Strengthening Constitutional Self-Government

No Left Turns

Not quite anarchy, not quite a Vietnam

I want to make two points about the events in Iraq over the last two weeks or so. The first has to do with the elite media coverage of the events. I have turned a corner on my view of the media. I have thought for decades that they are biased; knowing this is not rocket science. But I have discovered--especially watching television duirng the Easter weekend--that they are actually stupid, ignorant, and likely malicious. "This is the time that the unjust man doth thrive," as the Poet said. Vietnam, quagmire, and defeat were not only everywhere in the air, but these possibilities were revelled in by the talking heads of the establishment media. If all you knew or understood was what you heard from them, you would have gotten the impression that Iraq was dissolving into anarchy. This was not true, and even I knew it at the time. You didn’t have to know much to figure it all out. But the mnedia missed it all, in their rush to assert that the whole war was wrong, and ill conceived. This leads to my second point.

The military-political developments in Iraq over the Easter were dangerous. This al Sadr character, the radical Shiite, attempted a coup, at best, at worst he merely wanted to cause as much mischief as he could. He hooked up with verious Saddam left-overs and some foreign terrorists (financed by some Iranians) and made his move. He had no choice. It was now or never. He already knew that he had been de-authorized even by Shiites, and would have no role in the new government; as he shouldn’t, he’s a killer. He knew we would arrest or kill him. What was worth watching in all this is not only our military’s actions in Fallujah, which, by the way, as far as I can tell, was brilliantly handled. One of the great unreported stories out of Iraq is the extraordinary competence--indeed, the heretofore unexampled competence--of our military. These guys are smart, they are well trained, they are brave, they shoot straight, they are great diplomats, and they are utterly American (decent) in even the way they conduct war. They are the greatest soldiers of the world. May the god of battles continue to steel our soldiers’ hearts. I love these guys! The other thing to keep on eye on is the way the moderate Shiites were handling the al Sadr instigated violence: They opposed it. The way CNN was reporting things I was worried that the pilgrims (over a million) coming into the Southern holy cities would riot and even take up arms. Nothing happened. (And then, of course, CNN didn’t talk about why nothing happened. As far as I’m concerned this was a moral crime by the media. Their obligation is to report, and they didn’t.) That nothing happened was due, in large measure, to the Grand Ayatollah Sistani. He was not going to repeat the Shiite mistakes of 1920 when they revolted agains the Brits, lost, and the country became Sunni property. Sistani wants Shiites to participate in a moderate and democratic Iraqi government, anbd they are the majority. Yes, this was a clarifying moment, but, in the end a positive development. This is not to say that there will be no more killing, no more rocket attacks, no more American lives lost. Yet, it does mean that political process is going in the right direction and President Bush is right is saying so. There will be a turnover of the government to Iraqi hands, it will be on time, and it will be successful. Will this mean that Iraq will turn into another fully democratic constitutional order overnight? Of course not. But it will mean that it will become moderate, something along the lines of Jordan. Not bad. And this will have massive consequences for the region and for our well-being. And future historians will heap praise upon this administration for its noble effort, even though CNN and the others can’t find anything good to say. But, then, as far as I’m concerned the elite media is history. Do continue to payt attention to the reports of our man Robert Alt, who has been in Iraq for over a month now, and whose insights I much value.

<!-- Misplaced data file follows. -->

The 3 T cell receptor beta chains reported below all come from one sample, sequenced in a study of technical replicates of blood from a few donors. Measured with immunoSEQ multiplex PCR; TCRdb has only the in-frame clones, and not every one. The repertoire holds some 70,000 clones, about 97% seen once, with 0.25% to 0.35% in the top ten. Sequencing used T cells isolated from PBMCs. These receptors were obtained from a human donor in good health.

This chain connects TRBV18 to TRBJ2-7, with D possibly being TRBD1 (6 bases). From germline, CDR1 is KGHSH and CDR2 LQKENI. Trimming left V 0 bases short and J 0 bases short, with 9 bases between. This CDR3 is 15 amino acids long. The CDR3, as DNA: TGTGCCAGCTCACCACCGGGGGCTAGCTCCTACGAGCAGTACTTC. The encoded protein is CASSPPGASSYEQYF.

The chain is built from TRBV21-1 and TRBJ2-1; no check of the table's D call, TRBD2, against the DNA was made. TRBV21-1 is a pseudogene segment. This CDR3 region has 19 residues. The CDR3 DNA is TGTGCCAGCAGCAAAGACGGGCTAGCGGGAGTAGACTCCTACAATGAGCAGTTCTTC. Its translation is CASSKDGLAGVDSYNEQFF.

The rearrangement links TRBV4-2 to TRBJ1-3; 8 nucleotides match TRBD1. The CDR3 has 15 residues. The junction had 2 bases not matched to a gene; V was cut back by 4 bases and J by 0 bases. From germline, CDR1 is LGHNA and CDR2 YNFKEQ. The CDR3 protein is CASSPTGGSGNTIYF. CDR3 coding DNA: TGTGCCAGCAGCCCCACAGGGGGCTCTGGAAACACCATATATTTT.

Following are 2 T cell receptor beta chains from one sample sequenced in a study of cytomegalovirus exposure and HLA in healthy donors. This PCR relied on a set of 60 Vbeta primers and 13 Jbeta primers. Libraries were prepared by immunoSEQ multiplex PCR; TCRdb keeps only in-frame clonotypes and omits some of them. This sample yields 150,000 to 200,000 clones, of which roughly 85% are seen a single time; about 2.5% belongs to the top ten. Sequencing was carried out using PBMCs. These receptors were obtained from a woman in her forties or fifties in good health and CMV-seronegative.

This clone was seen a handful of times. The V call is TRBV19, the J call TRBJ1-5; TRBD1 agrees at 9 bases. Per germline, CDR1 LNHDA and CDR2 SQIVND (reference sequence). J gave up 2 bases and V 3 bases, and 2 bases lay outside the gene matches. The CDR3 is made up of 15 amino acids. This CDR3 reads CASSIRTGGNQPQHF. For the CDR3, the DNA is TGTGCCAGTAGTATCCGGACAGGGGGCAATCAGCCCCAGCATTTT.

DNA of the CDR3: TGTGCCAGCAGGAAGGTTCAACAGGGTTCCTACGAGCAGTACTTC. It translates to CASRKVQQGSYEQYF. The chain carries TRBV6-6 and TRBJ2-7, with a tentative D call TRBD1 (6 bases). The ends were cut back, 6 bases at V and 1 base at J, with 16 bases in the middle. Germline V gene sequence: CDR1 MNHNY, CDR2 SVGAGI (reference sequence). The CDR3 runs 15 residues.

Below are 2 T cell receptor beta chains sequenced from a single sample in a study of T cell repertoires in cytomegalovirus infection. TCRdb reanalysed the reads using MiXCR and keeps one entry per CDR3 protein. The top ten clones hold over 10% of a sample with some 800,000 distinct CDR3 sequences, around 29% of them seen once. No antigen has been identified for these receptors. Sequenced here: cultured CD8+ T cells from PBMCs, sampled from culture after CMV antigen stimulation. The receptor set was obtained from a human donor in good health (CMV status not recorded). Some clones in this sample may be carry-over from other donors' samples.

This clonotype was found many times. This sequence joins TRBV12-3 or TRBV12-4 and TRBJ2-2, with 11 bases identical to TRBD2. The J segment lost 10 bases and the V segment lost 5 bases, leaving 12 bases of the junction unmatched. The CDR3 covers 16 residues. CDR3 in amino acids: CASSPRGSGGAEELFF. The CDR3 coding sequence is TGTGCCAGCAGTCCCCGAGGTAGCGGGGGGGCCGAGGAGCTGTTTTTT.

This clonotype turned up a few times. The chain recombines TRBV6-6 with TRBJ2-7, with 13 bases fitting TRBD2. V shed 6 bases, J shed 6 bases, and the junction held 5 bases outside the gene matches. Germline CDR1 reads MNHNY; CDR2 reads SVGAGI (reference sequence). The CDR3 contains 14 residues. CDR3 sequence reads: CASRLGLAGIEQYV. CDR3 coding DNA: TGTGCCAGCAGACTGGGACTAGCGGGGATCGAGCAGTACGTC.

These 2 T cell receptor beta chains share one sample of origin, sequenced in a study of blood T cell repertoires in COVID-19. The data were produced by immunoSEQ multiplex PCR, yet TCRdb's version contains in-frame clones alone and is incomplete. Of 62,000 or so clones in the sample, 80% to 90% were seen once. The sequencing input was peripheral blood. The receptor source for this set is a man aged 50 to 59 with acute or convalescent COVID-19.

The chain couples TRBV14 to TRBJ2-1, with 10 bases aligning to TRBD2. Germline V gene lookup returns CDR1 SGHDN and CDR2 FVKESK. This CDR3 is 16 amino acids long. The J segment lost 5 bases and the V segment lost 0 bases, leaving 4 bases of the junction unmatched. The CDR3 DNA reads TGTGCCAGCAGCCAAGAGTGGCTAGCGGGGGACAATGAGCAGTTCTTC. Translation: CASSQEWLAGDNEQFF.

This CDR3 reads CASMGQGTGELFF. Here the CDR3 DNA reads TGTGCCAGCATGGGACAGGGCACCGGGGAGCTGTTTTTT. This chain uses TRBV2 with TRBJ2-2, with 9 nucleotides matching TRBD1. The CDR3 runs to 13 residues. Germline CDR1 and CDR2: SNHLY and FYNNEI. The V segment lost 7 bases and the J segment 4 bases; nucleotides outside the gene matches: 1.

Discussions - 3 Comments

Short of a revolution in the goals and personnel of the major media, nothing will change in their performance. They report what their half-baked political judgment leads them to see and hear, as they are not neutral observers and never can be. They are political animals, but unfortunately without the judgment that the study of political philosophy and statesmanship, not to mention the practice of the political arts themselves, make possible, they can do practically nothing but mislead. We who are schooled and (as time goes by) practiced in these things must become the journalists, as well as the teachers of the next generation of journalists. To borrow a line from Walter Lippmann, "Change will come only by the drastic competition of those who interests [for us, principles] are not represented in the existing news organization." To this end, I humbly offer my work, Taking Journalism Seriously: "Objectivity" as a Partisan Cause, as one useful place to start.

whose(not who) interests--augh!

Well stated Mr. Schramm. Since Mr. Alt began reporting from Iraq, he has, for the most part, become my sole source of information on the Iraqi situation. Three cheers for the both of you!

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